St. Valentine

While many people give candy, flowers and cards to each other on February 14, few know the connection between “Valentine’s Day” and the Catholic Church. Until the most recent revision of the Roman Calendar in 1969, February 14 was the Feast of St. Valentine. Little is known of the Saint except his name and that he was buried at the Via Flaminia north of Rome on February 14. It is even uncertain whether the feast celebrates only one saint or more saints of the same name. However, “Martyr Valentinus the Presbyter and those with him at Rome” remains in the list of saints proposed for veneration by all Catholics.

The Feast of St. Valentine was first established in 496 by Pope Gelasius I, who included Valentine among those “… whose names are justly reverenced among men, but whose acts are known only to God.” As Gelasius implied, nothing was known, even then, about the lives of any of these martyrs. The St. Valentine that appears in various martyrologies in connection with February 14 is described either as a priest in Rome, a bishop of Interamna, or a martyr in the Roman province of Africa.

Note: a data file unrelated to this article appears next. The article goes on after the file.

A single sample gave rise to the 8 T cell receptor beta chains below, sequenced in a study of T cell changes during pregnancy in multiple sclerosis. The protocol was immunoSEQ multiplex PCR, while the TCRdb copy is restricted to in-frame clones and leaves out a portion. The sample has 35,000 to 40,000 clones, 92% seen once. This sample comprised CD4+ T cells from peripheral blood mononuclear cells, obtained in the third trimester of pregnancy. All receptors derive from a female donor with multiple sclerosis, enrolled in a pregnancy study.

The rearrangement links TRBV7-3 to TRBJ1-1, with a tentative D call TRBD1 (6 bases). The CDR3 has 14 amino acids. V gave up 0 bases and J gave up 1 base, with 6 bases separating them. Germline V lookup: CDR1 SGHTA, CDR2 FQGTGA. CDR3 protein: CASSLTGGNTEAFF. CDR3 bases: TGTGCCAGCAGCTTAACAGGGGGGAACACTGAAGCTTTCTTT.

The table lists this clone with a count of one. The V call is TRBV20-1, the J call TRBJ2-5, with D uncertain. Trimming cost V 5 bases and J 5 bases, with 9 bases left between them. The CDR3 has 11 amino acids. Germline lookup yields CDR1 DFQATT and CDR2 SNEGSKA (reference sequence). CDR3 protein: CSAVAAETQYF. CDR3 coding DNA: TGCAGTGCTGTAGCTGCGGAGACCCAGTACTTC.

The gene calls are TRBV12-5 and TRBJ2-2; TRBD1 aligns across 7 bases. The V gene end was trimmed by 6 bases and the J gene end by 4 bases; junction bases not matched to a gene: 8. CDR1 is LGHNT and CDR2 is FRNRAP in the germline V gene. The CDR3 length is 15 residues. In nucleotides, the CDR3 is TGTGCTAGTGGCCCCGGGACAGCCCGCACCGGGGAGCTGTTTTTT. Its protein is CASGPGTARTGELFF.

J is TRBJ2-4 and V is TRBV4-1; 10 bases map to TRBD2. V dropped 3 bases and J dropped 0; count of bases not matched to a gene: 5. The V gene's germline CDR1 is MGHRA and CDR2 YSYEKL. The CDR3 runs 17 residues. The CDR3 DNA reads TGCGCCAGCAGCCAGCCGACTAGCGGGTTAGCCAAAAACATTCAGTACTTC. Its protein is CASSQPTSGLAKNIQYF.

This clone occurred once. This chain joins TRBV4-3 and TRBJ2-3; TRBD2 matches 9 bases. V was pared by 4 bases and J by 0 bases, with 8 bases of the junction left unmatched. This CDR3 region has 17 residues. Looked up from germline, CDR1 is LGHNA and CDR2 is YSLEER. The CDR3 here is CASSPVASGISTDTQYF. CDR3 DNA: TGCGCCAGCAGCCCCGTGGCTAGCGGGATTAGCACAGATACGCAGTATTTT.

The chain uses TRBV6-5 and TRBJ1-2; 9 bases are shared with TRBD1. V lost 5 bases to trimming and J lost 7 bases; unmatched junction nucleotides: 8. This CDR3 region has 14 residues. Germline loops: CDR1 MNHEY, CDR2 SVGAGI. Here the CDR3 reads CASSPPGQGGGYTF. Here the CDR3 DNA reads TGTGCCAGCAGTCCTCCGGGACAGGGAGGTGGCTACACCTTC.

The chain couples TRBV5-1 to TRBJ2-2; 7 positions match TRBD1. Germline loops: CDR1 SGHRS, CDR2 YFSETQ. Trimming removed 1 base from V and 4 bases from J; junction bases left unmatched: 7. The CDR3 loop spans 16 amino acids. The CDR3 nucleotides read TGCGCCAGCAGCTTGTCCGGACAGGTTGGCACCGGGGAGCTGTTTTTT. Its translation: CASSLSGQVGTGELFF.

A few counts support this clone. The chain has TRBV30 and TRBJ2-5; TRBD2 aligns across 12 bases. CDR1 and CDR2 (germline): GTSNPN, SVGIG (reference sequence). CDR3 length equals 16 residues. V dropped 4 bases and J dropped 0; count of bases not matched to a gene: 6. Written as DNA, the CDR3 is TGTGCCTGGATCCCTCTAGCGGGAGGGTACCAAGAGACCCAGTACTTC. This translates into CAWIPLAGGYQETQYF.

The first artistic representation of Saint Valentine appeared in the Nuremberg Chronicle, (1493), one of the earliest printed books in the world. The text alongside a woodcut portrait of Valentine states that he was a Roman priest martyred during the reign of the Roman Emperor Claudius (268-270). Once Valentine had been arrested and imprisoned, Claudius took a liking to the holy man. This friendship changed when Valentinus tried to convert Claudius, and the Emperor condemned him to death. Initially, he was beaten with clubs and stoned. When he didn’t immediately die, he was beheaded outside the Flaminian Gate, and buried at the site.